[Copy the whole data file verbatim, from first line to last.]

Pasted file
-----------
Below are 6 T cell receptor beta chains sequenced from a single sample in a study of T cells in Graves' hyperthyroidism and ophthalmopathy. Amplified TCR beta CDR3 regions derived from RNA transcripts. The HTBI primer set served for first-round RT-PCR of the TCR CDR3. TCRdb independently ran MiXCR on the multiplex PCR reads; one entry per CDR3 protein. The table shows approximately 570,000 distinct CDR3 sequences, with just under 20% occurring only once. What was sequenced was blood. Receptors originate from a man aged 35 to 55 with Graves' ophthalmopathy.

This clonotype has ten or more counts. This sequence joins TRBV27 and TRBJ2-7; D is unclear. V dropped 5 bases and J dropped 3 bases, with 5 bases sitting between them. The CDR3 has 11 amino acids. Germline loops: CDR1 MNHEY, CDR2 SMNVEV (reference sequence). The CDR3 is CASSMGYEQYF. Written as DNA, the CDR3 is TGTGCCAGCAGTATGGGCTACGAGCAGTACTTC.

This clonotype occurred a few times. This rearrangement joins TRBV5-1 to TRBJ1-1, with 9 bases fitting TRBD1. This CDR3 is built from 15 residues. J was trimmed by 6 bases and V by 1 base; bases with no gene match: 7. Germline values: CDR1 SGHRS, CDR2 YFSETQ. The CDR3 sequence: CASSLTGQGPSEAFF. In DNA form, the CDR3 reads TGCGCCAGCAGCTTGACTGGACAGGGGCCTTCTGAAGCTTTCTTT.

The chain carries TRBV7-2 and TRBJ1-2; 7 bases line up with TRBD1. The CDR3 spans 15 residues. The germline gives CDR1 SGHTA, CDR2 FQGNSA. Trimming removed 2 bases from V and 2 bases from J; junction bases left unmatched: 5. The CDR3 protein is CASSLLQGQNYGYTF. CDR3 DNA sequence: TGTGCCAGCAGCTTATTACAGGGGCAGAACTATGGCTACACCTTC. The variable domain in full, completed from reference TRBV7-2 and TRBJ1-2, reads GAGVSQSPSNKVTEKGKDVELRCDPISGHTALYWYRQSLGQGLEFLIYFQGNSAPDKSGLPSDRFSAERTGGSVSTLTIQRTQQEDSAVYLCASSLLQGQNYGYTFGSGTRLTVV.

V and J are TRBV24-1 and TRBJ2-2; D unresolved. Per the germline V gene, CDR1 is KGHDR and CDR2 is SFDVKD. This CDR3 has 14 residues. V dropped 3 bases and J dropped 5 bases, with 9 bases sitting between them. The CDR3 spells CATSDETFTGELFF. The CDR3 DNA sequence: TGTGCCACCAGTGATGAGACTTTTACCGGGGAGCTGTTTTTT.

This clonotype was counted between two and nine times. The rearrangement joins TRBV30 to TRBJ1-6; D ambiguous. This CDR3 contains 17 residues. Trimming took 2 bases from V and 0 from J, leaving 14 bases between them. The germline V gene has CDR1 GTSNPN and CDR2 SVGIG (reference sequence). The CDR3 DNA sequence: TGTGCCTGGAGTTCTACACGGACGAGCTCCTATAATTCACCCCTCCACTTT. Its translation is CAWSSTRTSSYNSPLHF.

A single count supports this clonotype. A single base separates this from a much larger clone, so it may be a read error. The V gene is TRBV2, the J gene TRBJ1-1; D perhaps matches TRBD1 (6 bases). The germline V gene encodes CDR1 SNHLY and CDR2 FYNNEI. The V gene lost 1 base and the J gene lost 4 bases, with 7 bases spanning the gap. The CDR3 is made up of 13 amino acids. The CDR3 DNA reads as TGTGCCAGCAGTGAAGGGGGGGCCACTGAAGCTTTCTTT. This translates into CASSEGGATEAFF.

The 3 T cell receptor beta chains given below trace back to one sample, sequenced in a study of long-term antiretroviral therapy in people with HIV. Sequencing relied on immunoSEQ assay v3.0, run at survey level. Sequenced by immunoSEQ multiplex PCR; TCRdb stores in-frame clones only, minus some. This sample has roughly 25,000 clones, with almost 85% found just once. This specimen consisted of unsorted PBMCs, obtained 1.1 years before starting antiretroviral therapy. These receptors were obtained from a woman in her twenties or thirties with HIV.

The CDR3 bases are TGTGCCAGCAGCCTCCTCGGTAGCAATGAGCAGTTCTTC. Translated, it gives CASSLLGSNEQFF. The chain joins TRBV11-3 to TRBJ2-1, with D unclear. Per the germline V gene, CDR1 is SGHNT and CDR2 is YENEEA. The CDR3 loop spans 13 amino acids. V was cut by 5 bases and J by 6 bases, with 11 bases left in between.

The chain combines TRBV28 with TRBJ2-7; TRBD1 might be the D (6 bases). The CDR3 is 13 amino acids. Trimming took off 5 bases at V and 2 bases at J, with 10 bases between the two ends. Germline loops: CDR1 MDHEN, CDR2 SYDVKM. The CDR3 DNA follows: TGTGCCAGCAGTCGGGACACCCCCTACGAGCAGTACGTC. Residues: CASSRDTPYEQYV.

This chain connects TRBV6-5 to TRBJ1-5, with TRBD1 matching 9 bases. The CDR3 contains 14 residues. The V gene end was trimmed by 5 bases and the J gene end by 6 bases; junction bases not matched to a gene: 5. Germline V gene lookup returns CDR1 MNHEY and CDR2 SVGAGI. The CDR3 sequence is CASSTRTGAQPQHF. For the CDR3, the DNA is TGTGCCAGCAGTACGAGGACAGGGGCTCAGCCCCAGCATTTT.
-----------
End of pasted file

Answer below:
Below are 6 T cell receptor beta chains sequenced from a single sample in a study of T cells in Graves' hyperthyroidism and ophthalmopathy. Amplified TCR beta CDR3 regions derived from RNA transcripts. The HTBI primer set served for first-round RT-PCR of the TCR CDR3. TCRdb independently ran MiXCR on the multiplex PCR reads; one entry per CDR3 protein. The table shows approximately 570,000 distinct CDR3 sequences, with just under 20% occurring only once. What was sequenced was blood. Receptors originate from a man aged 35 to 55 with Graves' ophthalmopathy.

This clonotype has ten or more counts. This sequence joins TRBV27 and TRBJ2-7; D is unclear. V dropped 5 bases and J dropped 3 bases, with 5 bases sitting between them. The CDR3 has 11 amino acids. Germline loops: CDR1 MNHEY, CDR2 SMNVEV (reference sequence). The CDR3 is CASSMGYEQYF. Written as DNA, the CDR3 is TGTGCCAGCAGTATGGGCTACGAGCAGTACTTC.

This clonotype occurred a few times. This rearrangement joins TRBV5-1 to TRBJ1-1, with 9 bases fitting TRBD1. This CDR3 is built from 15 residues. J was trimmed by 6 bases and V by 1 base; bases with no gene match: 7. Germline values: CDR1 SGHRS, CDR2 YFSETQ. The CDR3 sequence: CASSLTGQGPSEAFF. In DNA form, the CDR3 reads TGCGCCAGCAGCTTGACTGGACAGGGGCCTTCTGAAGCTTTCTTT.

The chain carries TRBV7-2 and TRBJ1-2; 7 bases line up with TRBD1. The CDR3 spans 15 residues. The germline gives CDR1 SGHTA, CDR2 FQGNSA. Trimming removed 2 bases from V and 2 bases from J; junction bases left unmatched: 5. The CDR3 protein is CASSLLQGQNYGYTF. CDR3 DNA sequence: TGTGCCAGCAGCTTATTACAGGGGCAGAACTATGGCTACACCTTC. The variable domain in full, completed from reference TRBV7-2 and TRBJ1-2, reads GAGVSQSPSNKVTEKGKDVELRCDPISGHTALYWYRQSLGQGLEFLIYFQGNSAPDKSGLPSDRFSAERTGGSVSTLTIQRTQQEDSAVYLCASSLLQGQNYGYTFGSGTRLTVV.

V and J are TRBV24-1 and TRBJ2-2; D unresolved. Per the germline V gene, CDR1 is KGHDR and CDR2 is SFDVKD. This CDR3 has 14 residues. V dropped 3 bases and J dropped 5 bases, with 9 bases sitting between them. The CDR3 spells CATSDETFTGELFF. The CDR3 DNA sequence: TGTGCCACCAGTGATGAGACTTTTACCGGGGAGCTGTTTTTT.

This clonotype was counted between two and nine times. The rearrangement joins TRBV30 to TRBJ1-6; D ambiguous. This CDR3 contains 17 residues. Trimming took 2 bases from V and 0 from J, leaving 14 bases between them. The germline V gene has CDR1 GTSNPN and CDR2 SVGIG (reference sequence). The CDR3 DNA sequence: TGTGCCTGGAGTTCTACACGGACGAGCTCCTATAATTCACCCCTCCACTTT. Its translation is CAWSSTRTSSYNSPLHF.

A single count supports this clonotype. A single base separates this from a much larger clone, so it may be a read error. The V gene is TRBV2, the J gene TRBJ1-1; D perhaps matches TRBD1 (6 bases). The germline V gene encodes CDR1 SNHLY and CDR2 FYNNEI. The V gene lost 1 base and the J gene lost 4 bases, with 7 bases spanning the gap. The CDR3 is made up of 13 amino acids. The CDR3 DNA reads as TGTGCCAGCAGTGAAGGGGGGGCCACTGAAGCTTTCTTT. This translates into CASSEGGATEAFF.

The 3 T cell receptor beta chains given below trace back to one sample, sequenced in a study of long-term antiretroviral therapy in people with HIV. Sequencing relied on immunoSEQ assay v3.0, run at survey level. Sequenced by immunoSEQ multiplex PCR; TCRdb stores in-frame clones only, minus some. This sample has roughly 25,000 clones, with almost 85% found just once. This specimen consisted of unsorted PBMCs, obtained 1.1 years before starting antiretroviral therapy. These receptors were obtained from a woman in her twenties or thirties with HIV.

The CDR3 bases are TGTGCCAGCAGCCTCCTCGGTAGCAATGAGCAGTTCTTC. Translated, it gives CASSLLGSNEQFF. The chain joins TRBV11-3 to TRBJ2-1, with D unclear. Per the germline V gene, CDR1 is SGHNT and CDR2 is YENEEA. The CDR3 loop spans 13 amino acids. V was cut by 5 bases and J by 6 bases, with 11 bases left in between.

The chain combines TRBV28 with TRBJ2-7; TRBD1 might be the D (6 bases). The CDR3 is 13 amino acids. Trimming took off 5 bases at V and 2 bases at J, with 10 bases between the two ends. Germline loops: CDR1 MDHEN, CDR2 SYDVKM. The CDR3 DNA follows: TGTGCCAGCAGTCGGGACACCCCCTACGAGCAGTACGTC. Residues: CASSRDTPYEQYV.

This chain connects TRBV6-5 to TRBJ1-5, with TRBD1 matching 9 bases. The CDR3 contains 14 residues. The V gene end was trimmed by 5 bases and the J gene end by 6 bases; junction bases not matched to a gene: 5. Germline V gene lookup returns CDR1 MNHEY and CDR2 SVGAGI. The CDR3 sequence is CASSTRTGAQPQHF. For the CDR3, the DNA is TGTGCCAGCAGTACGAGGACAGGGGCTCAGCCCCAGCATTTT.